St. Valentine’s Day, commonly known as Valentine’s Day, is observed on Feb. 14 and celebrated in many countries. Though it began as a liturgical celebration, the day became associated with romantic love during the middle ages, when it became traditional to court a potential love interest. Today it is an occasion to express appreciation, friendship, affection and love with greeting cards, chocolates, flowers as well as Cupid-inspired gifts.
Cupid, also popular in the middle ages, is depicted in contemporary times as a chubby boy shooting a bow and arrow to inspire romantic love. Cupid is viewed as an icon of Valentine’s Day and is often depicted with a blindfold, not because he is sightless, but because sometimes love is blind. The etiquette surrounding the day often leaves us, too, groping for the right gift, card or sentiment.
William Shakespeare summed up the confusion in his play “A Midsummer’s Night Dream”
“Love looks not with the eyes, but with the mind,
And therefore is winged Cupid painted blind.
Nor hath love’s mind of any judgment taste;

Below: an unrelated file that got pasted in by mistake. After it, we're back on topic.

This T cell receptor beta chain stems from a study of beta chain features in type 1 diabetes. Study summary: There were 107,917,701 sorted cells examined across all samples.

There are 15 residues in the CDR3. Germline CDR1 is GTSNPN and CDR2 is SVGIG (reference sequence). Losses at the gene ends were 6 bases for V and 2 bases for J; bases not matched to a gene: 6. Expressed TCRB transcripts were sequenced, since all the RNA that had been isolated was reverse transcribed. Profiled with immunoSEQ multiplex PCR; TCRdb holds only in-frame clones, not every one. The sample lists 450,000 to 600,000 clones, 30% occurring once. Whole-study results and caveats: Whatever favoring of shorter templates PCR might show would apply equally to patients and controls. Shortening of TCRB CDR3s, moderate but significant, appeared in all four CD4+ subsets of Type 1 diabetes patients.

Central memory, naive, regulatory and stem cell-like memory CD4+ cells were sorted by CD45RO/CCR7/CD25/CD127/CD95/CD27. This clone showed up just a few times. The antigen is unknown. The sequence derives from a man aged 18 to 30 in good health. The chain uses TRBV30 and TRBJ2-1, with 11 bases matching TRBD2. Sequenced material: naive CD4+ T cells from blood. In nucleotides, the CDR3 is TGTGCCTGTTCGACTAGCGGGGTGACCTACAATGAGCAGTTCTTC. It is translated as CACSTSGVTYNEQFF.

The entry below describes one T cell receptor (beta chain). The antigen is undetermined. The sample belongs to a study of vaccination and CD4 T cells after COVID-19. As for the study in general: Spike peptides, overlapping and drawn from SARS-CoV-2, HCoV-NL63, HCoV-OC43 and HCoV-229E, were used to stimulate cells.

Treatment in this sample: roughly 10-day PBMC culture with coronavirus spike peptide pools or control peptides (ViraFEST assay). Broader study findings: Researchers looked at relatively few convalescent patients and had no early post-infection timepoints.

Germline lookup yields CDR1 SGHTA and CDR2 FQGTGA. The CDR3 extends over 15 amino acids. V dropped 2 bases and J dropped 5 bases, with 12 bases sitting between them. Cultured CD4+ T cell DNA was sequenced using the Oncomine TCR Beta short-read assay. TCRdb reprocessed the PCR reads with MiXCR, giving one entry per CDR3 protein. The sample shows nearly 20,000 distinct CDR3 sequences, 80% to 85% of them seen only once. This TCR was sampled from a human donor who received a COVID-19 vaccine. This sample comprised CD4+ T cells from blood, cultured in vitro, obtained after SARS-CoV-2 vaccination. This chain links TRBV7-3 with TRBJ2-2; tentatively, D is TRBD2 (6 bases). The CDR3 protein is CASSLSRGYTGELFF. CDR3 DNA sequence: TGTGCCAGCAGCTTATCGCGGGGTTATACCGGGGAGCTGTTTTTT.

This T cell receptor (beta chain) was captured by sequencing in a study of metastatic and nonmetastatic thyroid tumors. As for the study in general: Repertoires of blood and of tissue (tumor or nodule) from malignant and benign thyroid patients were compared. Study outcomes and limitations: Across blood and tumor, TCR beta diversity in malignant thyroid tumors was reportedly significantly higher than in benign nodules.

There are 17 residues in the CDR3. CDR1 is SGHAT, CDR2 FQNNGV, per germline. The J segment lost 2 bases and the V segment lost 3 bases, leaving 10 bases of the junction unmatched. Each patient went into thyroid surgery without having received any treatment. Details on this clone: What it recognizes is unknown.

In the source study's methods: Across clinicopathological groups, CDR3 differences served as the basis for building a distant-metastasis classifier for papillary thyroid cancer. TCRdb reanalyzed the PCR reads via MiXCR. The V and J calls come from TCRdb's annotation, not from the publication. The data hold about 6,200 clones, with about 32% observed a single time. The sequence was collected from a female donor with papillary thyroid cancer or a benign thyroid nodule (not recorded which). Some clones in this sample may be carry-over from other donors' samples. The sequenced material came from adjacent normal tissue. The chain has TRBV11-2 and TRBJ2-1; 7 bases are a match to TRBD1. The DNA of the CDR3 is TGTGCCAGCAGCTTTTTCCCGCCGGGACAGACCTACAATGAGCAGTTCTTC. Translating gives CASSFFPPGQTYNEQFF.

Wings and no eyes figure unheedy haste.
And therefore is love said to be a child
Because in choice he is so oft beguiled.”
Today’s culture requires that one uses discerning judgment and gift-giving etiquette on Valentine’s Day.
School parties and exchanges, workplace celebrations and new romantic partners contemplating Valentine’s Day can inspire fear, hope, excitement or dread. There are many modern day “rules” to be followed to be considered socially acceptable.
Valentine’s Day for
If your child chooses to participate in a Valentine’s Day exchange, a valentine, be it a card or candy, should be given to every child in the class. If your child cannot bring himself to give everyone a valentine in class, it is acceptable to mail them to the homes of those selected.